As America celebrates Labor Day to pay tribute to the contributions of its workforce, the mood is anything but festive for millions of Americans. While shifts in the labor system has been occurring for years, the recent global recession has taken a far greater toll on the American worker than workers in any other developed nation. Since the beginning of 2007, unemployment in the US has increased by 5 percent compared to only 1 percent increase in France and Japan, and a 2 percent rise in Britain. In the same period unemployment rate remained mostly unchanged or even went down in the economies of China, India and Germany. American employers have responded to the recession with far more layoffs and staff reduction than those in other countries.
For those fortunate to be employed, wages remained mostly flat or lower while counterparts in the economies of China and India have seen double digit growth, especially in the manufacturing and technology sectors. As the demand for goods and services have declined, requiring lower supply of labor in America, availability of substitute labor in lower cost countries have created unparalleled competition for the American worker and diminished leverage wage negotiations. Indeed, job loss and wage stagnation has hit almost every corner of the American labor force. However, the impact is more profound among minorities and several specific disadvantage communities. While the national unemployment rate is at a dismal 9.5 percent in August 2010, unemployment rate among African Americans is at a disproportionately high 16.3 percent and among the Hispanics at 12.0 percent.
Unemployment among Veterans remains close to 15% and reached a record 16.4 percent in August among people with disabilities. Whether such high unemployment rates are here to stay due to permanent structural shifts in the labor market, or they are simply short term events in the wake of the turmoil of the financial market and housing bubble are unclear. The implications for the America workforce, however, are clear. This Labor Day is the time to take control of your career. You can’t rely on the policymakers in Washington to take care of the situation soon, and you can’t live with the elusive hope that employers are going to pick up the pace of hiring in the US anytime soon. While we at America’s Job Exchange (AJE) can’t control the economy, we can help you be prepared.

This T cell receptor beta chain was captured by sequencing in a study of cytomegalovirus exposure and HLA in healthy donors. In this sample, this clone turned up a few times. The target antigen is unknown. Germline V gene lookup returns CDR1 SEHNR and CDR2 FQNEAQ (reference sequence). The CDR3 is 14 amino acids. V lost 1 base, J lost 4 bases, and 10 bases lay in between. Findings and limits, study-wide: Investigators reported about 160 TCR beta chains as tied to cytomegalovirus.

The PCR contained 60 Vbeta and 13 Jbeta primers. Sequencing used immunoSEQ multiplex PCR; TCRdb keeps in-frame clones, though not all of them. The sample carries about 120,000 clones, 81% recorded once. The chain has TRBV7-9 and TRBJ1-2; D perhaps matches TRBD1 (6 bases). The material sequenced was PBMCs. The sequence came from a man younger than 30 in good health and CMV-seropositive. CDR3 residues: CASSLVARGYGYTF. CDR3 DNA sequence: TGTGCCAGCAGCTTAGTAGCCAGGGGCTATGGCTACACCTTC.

We have created search technology and partnered with employers and job sites so that you can search and find a job. Simply go to www.americasjobexchange.com and use our search features to find a job, and our web tools to build a resume, and apply for a job. We have assembled the experts in the career ecosystem so that you can get a professionally written resume and distribute to recruiters.
You can read through expert advice and articles, and sign up for job scouts to receive additional similar jobs directly to your email box. You can also check out the salary center to learn what other people are earning in positions that you want, take a career test to see where you stand and visit our education center to see if signing up for training and education is the right solution for you.